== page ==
She has kept a few favorite things.  What are they?


What about that former husband?  Any children?  Have they abandoned her?  Time to do some serious daydreaming.  If you’re like me, you daydream on paper.  We’ll start writing about her.


Let HER explain things to you.  Give her a journal to write in, if she won’t talk.  Place her in sticky situation and listen and watch how she reacts.  Listen to the unique way she speaks.


Ask penetrating questions:

What does she fear more than anything?
What keeps her up at night?
What is her plan for five years from now?
What is her dream?
What is her biggest regret?

Take time for these very important questions.  Accumulate many pages of notes.  They will provide the clues to your character, and also for the entire story.


At this point each writer in my workshop has imagined a unique Nora Hubbard.  No wait!  For some, she’s turned into a Monique, a Frankie, maybe even a Barbie!

Developing a character should take days – days of daydreaming, clustering, free-writing,   Please do that work for your own characters, major and minor ones.

Once your main character is up and alive, we can bring a complication into her life – something significant that will get her story rolling.  Plot will be the subject of a later post.


Now that we have a character who interests us, we can describe her (telling) and we can put her into action (showing).  Both methods will work fine for us.

Here’s an exercise adapted from a good book on writing, “What If?” by Bernays and Painter.

TELLING:  My character (name) is the sort of person who . . .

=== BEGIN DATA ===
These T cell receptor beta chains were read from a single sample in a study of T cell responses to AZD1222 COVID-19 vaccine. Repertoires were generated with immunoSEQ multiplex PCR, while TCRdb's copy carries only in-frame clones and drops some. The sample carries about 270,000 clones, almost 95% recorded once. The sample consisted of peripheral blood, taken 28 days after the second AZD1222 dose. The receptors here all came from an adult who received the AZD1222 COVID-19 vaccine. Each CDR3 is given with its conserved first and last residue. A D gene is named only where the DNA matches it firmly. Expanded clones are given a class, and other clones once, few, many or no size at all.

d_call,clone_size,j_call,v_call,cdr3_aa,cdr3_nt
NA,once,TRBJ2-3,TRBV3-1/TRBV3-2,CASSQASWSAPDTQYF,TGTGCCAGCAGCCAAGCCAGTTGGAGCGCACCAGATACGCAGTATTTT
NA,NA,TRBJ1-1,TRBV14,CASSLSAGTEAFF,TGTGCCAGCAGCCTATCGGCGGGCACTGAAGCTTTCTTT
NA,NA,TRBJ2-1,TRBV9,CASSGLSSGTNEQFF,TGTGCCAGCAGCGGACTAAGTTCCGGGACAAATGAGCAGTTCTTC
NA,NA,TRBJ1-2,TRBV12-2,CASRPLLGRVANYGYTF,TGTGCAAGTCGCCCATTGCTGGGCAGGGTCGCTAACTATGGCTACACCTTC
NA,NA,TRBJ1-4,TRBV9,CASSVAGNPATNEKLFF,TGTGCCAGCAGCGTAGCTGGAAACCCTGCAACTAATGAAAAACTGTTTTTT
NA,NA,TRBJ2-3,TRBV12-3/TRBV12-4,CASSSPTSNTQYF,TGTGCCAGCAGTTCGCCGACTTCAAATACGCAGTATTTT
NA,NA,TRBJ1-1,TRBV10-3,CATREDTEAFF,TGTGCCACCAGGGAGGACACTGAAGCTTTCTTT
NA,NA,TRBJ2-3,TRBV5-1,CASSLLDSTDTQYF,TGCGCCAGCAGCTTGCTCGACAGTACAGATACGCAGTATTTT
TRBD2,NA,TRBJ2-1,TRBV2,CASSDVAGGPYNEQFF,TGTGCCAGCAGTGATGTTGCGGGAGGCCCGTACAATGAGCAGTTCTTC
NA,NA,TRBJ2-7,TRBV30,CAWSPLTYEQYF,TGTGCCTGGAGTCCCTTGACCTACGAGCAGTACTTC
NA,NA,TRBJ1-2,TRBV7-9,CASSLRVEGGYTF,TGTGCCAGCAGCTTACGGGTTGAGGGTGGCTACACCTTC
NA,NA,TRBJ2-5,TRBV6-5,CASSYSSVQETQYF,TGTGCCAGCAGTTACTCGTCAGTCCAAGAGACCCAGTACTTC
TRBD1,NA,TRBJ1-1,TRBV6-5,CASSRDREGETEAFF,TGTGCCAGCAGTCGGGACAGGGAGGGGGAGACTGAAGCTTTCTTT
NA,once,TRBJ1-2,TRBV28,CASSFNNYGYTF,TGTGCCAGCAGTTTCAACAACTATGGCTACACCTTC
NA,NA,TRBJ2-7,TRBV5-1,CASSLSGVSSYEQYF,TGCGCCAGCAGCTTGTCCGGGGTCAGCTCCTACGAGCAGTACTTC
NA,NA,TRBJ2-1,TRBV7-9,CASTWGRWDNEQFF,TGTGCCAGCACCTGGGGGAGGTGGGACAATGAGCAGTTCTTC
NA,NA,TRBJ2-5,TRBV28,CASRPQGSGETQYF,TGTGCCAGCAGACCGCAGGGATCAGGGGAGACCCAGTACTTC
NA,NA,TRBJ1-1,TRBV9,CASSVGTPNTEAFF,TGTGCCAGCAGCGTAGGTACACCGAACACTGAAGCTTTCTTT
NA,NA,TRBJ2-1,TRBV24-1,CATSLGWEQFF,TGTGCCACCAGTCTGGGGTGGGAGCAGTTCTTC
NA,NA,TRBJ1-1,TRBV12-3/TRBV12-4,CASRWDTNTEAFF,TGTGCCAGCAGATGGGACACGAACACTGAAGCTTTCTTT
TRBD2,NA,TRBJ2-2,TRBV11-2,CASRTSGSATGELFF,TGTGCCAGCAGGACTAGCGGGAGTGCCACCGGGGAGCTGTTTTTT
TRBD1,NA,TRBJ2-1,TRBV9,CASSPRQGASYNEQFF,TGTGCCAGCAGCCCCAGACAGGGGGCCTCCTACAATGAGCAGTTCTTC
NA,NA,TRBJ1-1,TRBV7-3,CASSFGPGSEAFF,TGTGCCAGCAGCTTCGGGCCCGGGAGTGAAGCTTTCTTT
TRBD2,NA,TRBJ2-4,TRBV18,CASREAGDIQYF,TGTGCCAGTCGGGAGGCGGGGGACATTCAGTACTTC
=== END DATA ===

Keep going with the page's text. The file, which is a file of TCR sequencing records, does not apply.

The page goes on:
SHOWING: Put the character into a scene of action, so we can see and hear and deduce what she is like.

My example from memoir:  My mother was the sort of person who loved to control a roomful of people.  I remember one Sunday morning when she called us to the living room.  There, heaped on card tables were her treasures – trays, butter dishes, candy dishes, glittering with  sterling silver, silver plate, silver look-alike finishes.  Her gray hair stiffly waved, wearing her dark blue skirt and a no nonsense top, she pointed each of us into a chair.  “I am not going to live forever,” she said, with a slight tremble in her voice.

Can you see her?  Lucky me.  My mother provides great material.

Please let me know how this works for you.



  1. Ann Marie Etheridge August 24, 2012 at 2:35 am #

    So much helpful information here! In my memoir my mother is rather nondescript…partially because she was, but also because I have had a rough time capturing her character. So your post regarding FIND THE INNER PERSON opened up a world for me. Muchas gracias, mi favorita.

    • annewarrensmith August 25, 2012 at 1:01 pm #

      I’m delighted that works for you. Thanks for letting me know.

  2. Linda Audrain August 25, 2012 at 3:48 pm #

    This is marvelous – thank you for sharing. I’m sorry to admit that I’m doing very little writing these day, but hope I’m in a temporary lull.

    • annewarrensmith August 25, 2012 at 7:44 pm #

      I think we need writing lulls to get filled up again. It’s a good time to Try walking, reading good books, listening to music, looking at good art. The writing will come back, trust me. Your story is that important.